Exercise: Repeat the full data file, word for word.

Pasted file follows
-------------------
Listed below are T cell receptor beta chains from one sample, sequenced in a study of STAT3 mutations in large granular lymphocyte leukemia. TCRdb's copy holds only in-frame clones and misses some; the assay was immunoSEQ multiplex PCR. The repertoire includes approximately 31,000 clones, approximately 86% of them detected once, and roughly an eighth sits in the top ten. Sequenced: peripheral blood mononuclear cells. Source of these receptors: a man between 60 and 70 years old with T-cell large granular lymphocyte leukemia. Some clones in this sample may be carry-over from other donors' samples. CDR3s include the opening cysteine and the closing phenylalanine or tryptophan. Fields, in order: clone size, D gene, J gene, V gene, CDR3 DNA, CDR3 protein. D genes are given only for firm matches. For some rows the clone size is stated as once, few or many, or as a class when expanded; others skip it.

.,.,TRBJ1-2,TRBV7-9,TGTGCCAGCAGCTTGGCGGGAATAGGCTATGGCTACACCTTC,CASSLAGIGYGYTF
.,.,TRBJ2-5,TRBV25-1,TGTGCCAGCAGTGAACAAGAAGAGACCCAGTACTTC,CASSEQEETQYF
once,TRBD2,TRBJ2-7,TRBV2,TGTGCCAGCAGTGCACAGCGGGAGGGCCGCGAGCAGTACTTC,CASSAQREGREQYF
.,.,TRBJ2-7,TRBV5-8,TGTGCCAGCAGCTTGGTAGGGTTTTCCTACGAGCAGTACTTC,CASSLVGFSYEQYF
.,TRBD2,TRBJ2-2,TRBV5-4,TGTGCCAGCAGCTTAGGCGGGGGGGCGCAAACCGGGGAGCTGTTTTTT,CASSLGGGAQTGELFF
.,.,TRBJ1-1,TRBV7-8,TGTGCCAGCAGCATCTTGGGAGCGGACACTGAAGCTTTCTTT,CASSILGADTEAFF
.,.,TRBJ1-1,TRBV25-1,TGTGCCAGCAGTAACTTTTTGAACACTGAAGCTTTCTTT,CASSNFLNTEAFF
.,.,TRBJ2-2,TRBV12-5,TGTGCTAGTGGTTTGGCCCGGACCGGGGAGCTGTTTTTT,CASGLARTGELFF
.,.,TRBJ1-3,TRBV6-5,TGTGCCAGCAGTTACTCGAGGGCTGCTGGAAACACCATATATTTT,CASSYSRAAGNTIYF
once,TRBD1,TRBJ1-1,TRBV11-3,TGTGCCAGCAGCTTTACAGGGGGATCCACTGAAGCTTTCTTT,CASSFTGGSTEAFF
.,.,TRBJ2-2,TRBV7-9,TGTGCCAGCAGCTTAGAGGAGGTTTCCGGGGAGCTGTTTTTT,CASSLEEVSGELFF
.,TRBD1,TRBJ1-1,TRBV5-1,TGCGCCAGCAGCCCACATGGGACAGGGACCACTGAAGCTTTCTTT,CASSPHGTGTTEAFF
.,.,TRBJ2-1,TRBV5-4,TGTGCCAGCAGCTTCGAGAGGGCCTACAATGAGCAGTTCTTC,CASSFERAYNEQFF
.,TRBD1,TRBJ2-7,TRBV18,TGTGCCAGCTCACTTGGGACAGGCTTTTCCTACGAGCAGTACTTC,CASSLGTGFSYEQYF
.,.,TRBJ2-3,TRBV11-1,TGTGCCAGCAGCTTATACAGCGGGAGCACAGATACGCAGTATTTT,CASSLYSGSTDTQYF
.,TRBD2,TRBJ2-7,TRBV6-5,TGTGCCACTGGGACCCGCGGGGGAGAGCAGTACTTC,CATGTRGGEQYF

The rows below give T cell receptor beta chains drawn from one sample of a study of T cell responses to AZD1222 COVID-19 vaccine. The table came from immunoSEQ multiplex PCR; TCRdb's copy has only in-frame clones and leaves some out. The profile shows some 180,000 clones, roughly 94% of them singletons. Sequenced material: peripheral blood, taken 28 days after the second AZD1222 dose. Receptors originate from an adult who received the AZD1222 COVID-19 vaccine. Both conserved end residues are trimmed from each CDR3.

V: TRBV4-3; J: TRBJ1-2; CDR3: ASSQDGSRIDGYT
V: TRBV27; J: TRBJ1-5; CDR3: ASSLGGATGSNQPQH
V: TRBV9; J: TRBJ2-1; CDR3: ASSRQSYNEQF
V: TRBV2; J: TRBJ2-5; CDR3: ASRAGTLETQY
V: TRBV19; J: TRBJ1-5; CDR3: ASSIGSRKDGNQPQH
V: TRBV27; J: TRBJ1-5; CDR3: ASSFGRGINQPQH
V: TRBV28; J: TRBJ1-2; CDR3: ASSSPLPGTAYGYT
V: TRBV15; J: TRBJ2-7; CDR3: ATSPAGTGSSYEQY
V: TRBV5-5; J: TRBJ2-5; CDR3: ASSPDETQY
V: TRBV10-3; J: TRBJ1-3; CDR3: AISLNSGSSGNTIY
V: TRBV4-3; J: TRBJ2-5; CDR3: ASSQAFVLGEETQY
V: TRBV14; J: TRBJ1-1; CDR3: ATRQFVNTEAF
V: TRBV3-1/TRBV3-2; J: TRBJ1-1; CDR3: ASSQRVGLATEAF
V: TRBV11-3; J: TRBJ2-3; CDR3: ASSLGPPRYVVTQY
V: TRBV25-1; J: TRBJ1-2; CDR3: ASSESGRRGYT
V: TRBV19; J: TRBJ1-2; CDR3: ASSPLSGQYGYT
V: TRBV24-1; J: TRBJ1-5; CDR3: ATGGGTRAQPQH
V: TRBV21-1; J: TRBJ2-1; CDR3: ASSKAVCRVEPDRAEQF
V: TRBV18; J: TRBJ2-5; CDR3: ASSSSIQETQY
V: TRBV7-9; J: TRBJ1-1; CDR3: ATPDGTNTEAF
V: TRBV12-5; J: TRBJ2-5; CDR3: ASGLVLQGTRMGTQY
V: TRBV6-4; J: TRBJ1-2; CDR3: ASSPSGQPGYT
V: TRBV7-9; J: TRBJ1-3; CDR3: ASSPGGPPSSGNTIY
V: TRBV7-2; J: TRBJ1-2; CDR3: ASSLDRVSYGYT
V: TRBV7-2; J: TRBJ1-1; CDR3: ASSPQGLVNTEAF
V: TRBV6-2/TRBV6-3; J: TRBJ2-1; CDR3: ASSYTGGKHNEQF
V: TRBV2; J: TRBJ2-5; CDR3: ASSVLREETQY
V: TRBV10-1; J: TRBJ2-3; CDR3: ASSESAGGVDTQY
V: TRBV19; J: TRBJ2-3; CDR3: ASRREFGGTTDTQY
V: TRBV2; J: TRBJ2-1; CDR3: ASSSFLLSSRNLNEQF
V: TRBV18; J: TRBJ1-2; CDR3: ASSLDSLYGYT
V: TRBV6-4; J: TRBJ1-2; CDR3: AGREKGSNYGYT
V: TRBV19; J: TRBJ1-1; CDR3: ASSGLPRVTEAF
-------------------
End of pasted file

Listed below are T cell receptor beta chains from one sample, sequenced in a study of STAT3 mutations in large granular lymphocyte leukemia. TCRdb's copy holds only in-frame clones and misses some; the assay was immunoSEQ multiplex PCR. The repertoire includes approximately 31,000 clones, approximately 86% of them detected once, and roughly an eighth sits in the top ten. Sequenced: peripheral blood mononuclear cells. Source of these receptors: a man between 60 and 70 years old with T-cell large granular lymphocyte leukemia. Some clones in this sample may be carry-over from other donors' samples. CDR3s include the opening cysteine and the closing phenylalanine or tryptophan. Fields, in order: clone size, D gene, J gene, V gene, CDR3 DNA, CDR3 protein. D genes are given only for firm matches. For some rows the clone size is stated as once, few or many, or as a class when expanded; others skip it.

.,.,TRBJ1-2,TRBV7-9,TGTGCCAGCAGCTTGGCGGGAATAGGCTATGGCTACACCTTC,CASSLAGIGYGYTF
.,.,TRBJ2-5,TRBV25-1,TGTGCCAGCAGTGAACAAGAAGAGACCCAGTACTTC,CASSEQEETQYF
once,TRBD2,TRBJ2-7,TRBV2,TGTGCCAGCAGTGCACAGCGGGAGGGCCGCGAGCAGTACTTC,CASSAQREGREQYF
.,.,TRBJ2-7,TRBV5-8,TGTGCCAGCAGCTTGGTAGGGTTTTCCTACGAGCAGTACTTC,CASSLVGFSYEQYF
.,TRBD2,TRBJ2-2,TRBV5-4,TGTGCCAGCAGCTTAGGCGGGGGGGCGCAAACCGGGGAGCTGTTTTTT,CASSLGGGAQTGELFF
.,.,TRBJ1-1,TRBV7-8,TGTGCCAGCAGCATCTTGGGAGCGGACACTGAAGCTTTCTTT,CASSILGADTEAFF
.,.,TRBJ1-1,TRBV25-1,TGTGCCAGCAGTAACTTTTTGAACACTGAAGCTTTCTTT,CASSNFLNTEAFF
.,.,TRBJ2-2,TRBV12-5,TGTGCTAGTGGTTTGGCCCGGACCGGGGAGCTGTTTTTT,CASGLARTGELFF
.,.,TRBJ1-3,TRBV6-5,TGTGCCAGCAGTTACTCGAGGGCTGCTGGAAACACCATATATTTT,CASSYSRAAGNTIYF
once,TRBD1,TRBJ1-1,TRBV11-3,TGTGCCAGCAGCTTTACAGGGGGATCCACTGAAGCTTTCTTT,CASSFTGGSTEAFF
.,.,TRBJ2-2,TRBV7-9,TGTGCCAGCAGCTTAGAGGAGGTTTCCGGGGAGCTGTTTTTT,CASSLEEVSGELFF
.,TRBD1,TRBJ1-1,TRBV5-1,TGCGCCAGCAGCCCACATGGGACAGGGACCACTGAAGCTTTCTTT,CASSPHGTGTTEAFF
.,.,TRBJ2-1,TRBV5-4,TGTGCCAGCAGCTTCGAGAGGGCCTACAATGAGCAGTTCTTC,CASSFERAYNEQFF
.,TRBD1,TRBJ2-7,TRBV18,TGTGCCAGCTCACTTGGGACAGGCTTTTCCTACGAGCAGTACTTC,CASSLGTGFSYEQYF
.,.,TRBJ2-3,TRBV11-1,TGTGCCAGCAGCTTATACAGCGGGAGCACAGATACGCAGTATTTT,CASSLYSGSTDTQYF
.,TRBD2,TRBJ2-7,TRBV6-5,TGTGCCACTGGGACCCGCGGGGGAGAGCAGTACTTC,CATGTRGGEQYF

The rows below give T cell receptor beta chains drawn from one sample of a study of T cell responses to AZD1222 COVID-19 vaccine. The table came from immunoSEQ multiplex PCR; TCRdb's copy has only in-frame clones and leaves some out. The profile shows some 180,000 clones, roughly 94% of them singletons. Sequenced material: peripheral blood, taken 28 days after the second AZD1222 dose. Receptors originate from an adult who received the AZD1222 COVID-19 vaccine. Both conserved end residues are trimmed from each CDR3.

V: TRBV4-3; J: TRBJ1-2; CDR3: ASSQDGSRIDGYT
V: TRBV27; J: TRBJ1-5; CDR3: ASSLGGATGSNQPQH
V: TRBV9; J: TRBJ2-1; CDR3: ASSRQSYNEQF
V: TRBV2; J: TRBJ2-5; CDR3: ASRAGTLETQY
V: TRBV19; J: TRBJ1-5; CDR3: ASSIGSRKDGNQPQH
V: TRBV27; J: TRBJ1-5; CDR3: ASSFGRGINQPQH
V: TRBV28; J: TRBJ1-2; CDR3: ASSSPLPGTAYGYT
V: TRBV15; J: TRBJ2-7; CDR3: ATSPAGTGSSYEQY
V: TRBV5-5; J: TRBJ2-5; CDR3: ASSPDETQY
V: TRBV10-3; J: TRBJ1-3; CDR3: AISLNSGSSGNTIY
V: TRBV4-3; J: TRBJ2-5; CDR3: ASSQAFVLGEETQY
V: TRBV14; J: TRBJ1-1; CDR3: ATRQFVNTEAF
V: TRBV3-1/TRBV3-2; J: TRBJ1-1; CDR3: ASSQRVGLATEAF
V: TRBV11-3; J: TRBJ2-3; CDR3: ASSLGPPRYVVTQY
V: TRBV25-1; J: TRBJ1-2; CDR3: ASSESGRRGYT
V: TRBV19; J: TRBJ1-2; CDR3: ASSPLSGQYGYT
V: TRBV24-1; J: TRBJ1-5; CDR3: ATGGGTRAQPQH
V: TRBV21-1; J: TRBJ2-1; CDR3: ASSKAVCRVEPDRAEQF
V: TRBV18; J: TRBJ2-5; CDR3: ASSSSIQETQY
V: TRBV7-9; J: TRBJ1-1; CDR3: ATPDGTNTEAF
V: TRBV12-5; J: TRBJ2-5; CDR3: ASGLVLQGTRMGTQY
V: TRBV6-4; J: TRBJ1-2; CDR3: ASSPSGQPGYT
V: TRBV7-9; J: TRBJ1-3; CDR3: ASSPGGPPSSGNTIY
V: TRBV7-2; J: TRBJ1-2; CDR3: ASSLDRVSYGYT
V: TRBV7-2; J: TRBJ1-1; CDR3: ASSPQGLVNTEAF
V: TRBV6-2/TRBV6-3; J: TRBJ2-1; CDR3: ASSYTGGKHNEQF
V: TRBV2; J: TRBJ2-5; CDR3: ASSVLREETQY
V: TRBV10-1; J: TRBJ2-3; CDR3: ASSESAGGVDTQY
V: TRBV19; J: TRBJ2-3; CDR3: ASRREFGGTTDTQY
V: TRBV2; J: TRBJ2-1; CDR3: ASSSFLLSSRNLNEQF
V: TRBV18; J: TRBJ1-2; CDR3: ASSLDSLYGYT
V: TRBV6-4; J: TRBJ1-2; CDR3: AGREKGSNYGYT
V: TRBV19; J: TRBJ1-1; CDR3: ASSGLPRVTEAF